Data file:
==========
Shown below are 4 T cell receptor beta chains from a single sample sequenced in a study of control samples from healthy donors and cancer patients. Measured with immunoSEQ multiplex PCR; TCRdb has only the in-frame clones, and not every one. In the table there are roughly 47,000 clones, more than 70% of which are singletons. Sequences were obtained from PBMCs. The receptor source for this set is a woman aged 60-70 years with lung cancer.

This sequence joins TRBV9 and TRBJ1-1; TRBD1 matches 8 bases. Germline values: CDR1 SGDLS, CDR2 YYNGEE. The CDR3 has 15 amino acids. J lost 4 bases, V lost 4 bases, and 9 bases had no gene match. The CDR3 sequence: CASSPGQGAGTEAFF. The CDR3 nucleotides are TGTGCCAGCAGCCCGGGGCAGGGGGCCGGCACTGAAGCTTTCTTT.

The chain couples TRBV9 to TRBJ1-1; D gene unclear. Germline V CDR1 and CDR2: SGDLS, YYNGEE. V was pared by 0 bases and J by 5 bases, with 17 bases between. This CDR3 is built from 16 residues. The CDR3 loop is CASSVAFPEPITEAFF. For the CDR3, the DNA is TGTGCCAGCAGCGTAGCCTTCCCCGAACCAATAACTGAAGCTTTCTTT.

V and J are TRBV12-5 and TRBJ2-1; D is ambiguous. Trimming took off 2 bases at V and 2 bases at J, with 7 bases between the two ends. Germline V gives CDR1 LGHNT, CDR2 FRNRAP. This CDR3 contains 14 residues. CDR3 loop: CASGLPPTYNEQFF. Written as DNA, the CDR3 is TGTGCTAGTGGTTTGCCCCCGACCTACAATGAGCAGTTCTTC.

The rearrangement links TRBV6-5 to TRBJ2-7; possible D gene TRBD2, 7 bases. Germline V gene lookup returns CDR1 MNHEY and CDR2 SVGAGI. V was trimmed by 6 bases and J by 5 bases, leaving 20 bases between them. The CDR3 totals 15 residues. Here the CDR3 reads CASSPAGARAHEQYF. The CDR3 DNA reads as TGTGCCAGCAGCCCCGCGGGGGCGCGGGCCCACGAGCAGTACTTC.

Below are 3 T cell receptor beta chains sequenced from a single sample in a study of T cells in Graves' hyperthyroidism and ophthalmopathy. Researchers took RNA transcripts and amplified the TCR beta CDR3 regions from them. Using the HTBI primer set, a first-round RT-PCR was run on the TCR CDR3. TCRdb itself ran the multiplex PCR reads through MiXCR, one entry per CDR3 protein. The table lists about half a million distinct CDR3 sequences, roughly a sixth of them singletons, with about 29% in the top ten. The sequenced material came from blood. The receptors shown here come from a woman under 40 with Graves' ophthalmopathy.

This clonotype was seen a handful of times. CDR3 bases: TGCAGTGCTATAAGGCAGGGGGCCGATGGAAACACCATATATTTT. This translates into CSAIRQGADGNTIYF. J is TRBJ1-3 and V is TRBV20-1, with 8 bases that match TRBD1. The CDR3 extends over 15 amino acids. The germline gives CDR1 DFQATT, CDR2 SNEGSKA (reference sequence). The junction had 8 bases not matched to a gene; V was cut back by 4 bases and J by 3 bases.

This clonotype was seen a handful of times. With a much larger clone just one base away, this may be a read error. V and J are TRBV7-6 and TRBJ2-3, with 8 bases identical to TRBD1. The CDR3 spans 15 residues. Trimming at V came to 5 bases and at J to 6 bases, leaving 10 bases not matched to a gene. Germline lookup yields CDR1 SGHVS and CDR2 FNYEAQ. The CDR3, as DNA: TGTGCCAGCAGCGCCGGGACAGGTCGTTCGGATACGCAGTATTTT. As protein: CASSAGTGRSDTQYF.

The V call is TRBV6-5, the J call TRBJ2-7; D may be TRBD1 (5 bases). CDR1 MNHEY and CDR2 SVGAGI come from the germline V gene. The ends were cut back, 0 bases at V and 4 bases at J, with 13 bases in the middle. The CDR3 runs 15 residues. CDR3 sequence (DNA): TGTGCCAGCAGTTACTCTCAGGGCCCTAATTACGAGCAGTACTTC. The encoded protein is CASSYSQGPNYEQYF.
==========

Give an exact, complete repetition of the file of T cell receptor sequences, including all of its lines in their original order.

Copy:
Shown below are 4 T cell receptor beta chains from a single sample sequenced in a study of control samples from healthy donors and cancer patients. Measured with immunoSEQ multiplex PCR; TCRdb has only the in-frame clones, and not every one. In the table there are roughly 47,000 clones, more than 70% of which are singletons. Sequences were obtained from PBMCs. The receptor source for this set is a woman aged 60-70 years with lung cancer.

This sequence joins TRBV9 and TRBJ1-1; TRBD1 matches 8 bases. Germline values: CDR1 SGDLS, CDR2 YYNGEE. The CDR3 has 15 amino acids. J lost 4 bases, V lost 4 bases, and 9 bases had no gene match. The CDR3 sequence: CASSPGQGAGTEAFF. The CDR3 nucleotides are TGTGCCAGCAGCCCGGGGCAGGGGGCCGGCACTGAAGCTTTCTTT.

The chain couples TRBV9 to TRBJ1-1; D gene unclear. Germline V CDR1 and CDR2: SGDLS, YYNGEE. V was pared by 0 bases and J by 5 bases, with 17 bases between. This CDR3 is built from 16 residues. The CDR3 loop is CASSVAFPEPITEAFF. For the CDR3, the DNA is TGTGCCAGCAGCGTAGCCTTCCCCGAACCAATAACTGAAGCTTTCTTT.

V and J are TRBV12-5 and TRBJ2-1; D is ambiguous. Trimming took off 2 bases at V and 2 bases at J, with 7 bases between the two ends. Germline V gives CDR1 LGHNT, CDR2 FRNRAP. This CDR3 contains 14 residues. CDR3 loop: CASGLPPTYNEQFF. Written as DNA, the CDR3 is TGTGCTAGTGGTTTGCCCCCGACCTACAATGAGCAGTTCTTC.

The rearrangement links TRBV6-5 to TRBJ2-7; possible D gene TRBD2, 7 bases. Germline V gene lookup returns CDR1 MNHEY and CDR2 SVGAGI. V was trimmed by 6 bases and J by 5 bases, leaving 20 bases between them. The CDR3 totals 15 residues. Here the CDR3 reads CASSPAGARAHEQYF. The CDR3 DNA reads as TGTGCCAGCAGCCCCGCGGGGGCGCGGGCCCACGAGCAGTACTTC.

Below are 3 T cell receptor beta chains sequenced from a single sample in a study of T cells in Graves' hyperthyroidism and ophthalmopathy. Researchers took RNA transcripts and amplified the TCR beta CDR3 regions from them. Using the HTBI primer set, a first-round RT-PCR was run on the TCR CDR3. TCRdb itself ran the multiplex PCR reads through MiXCR, one entry per CDR3 protein. The table lists about half a million distinct CDR3 sequences, roughly a sixth of them singletons, with about 29% in the top ten. The sequenced material came from blood. The receptors shown here come from a woman under 40 with Graves' ophthalmopathy.

This clonotype was seen a handful of times. CDR3 bases: TGCAGTGCTATAAGGCAGGGGGCCGATGGAAACACCATATATTTT. This translates into CSAIRQGADGNTIYF. J is TRBJ1-3 and V is TRBV20-1, with 8 bases that match TRBD1. The CDR3 extends over 15 amino acids. The germline gives CDR1 DFQATT, CDR2 SNEGSKA (reference sequence). The junction had 8 bases not matched to a gene; V was cut back by 4 bases and J by 3 bases.

This clonotype was seen a handful of times. With a much larger clone just one base away, this may be a read error. V and J are TRBV7-6 and TRBJ2-3, with 8 bases identical to TRBD1. The CDR3 spans 15 residues. Trimming at V came to 5 bases and at J to 6 bases, leaving 10 bases not matched to a gene. Germline lookup yields CDR1 SGHVS and CDR2 FNYEAQ. The CDR3, as DNA: TGTGCCAGCAGCGCCGGGACAGGTCGTTCGGATACGCAGTATTTT. As protein: CASSAGTGRSDTQYF.

The V call is TRBV6-5, the J call TRBJ2-7; D may be TRBD1 (5 bases). CDR1 MNHEY and CDR2 SVGAGI come from the germline V gene. The ends were cut back, 0 bases at V and 4 bases at J, with 13 bases in the middle. The CDR3 runs 15 residues. CDR3 sequence (DNA): TGTGCCAGCAGTTACTCTCAGGGCCCTAATTACGAGCAGTACTTC. The encoded protein is CASSYSQGPNYEQYF.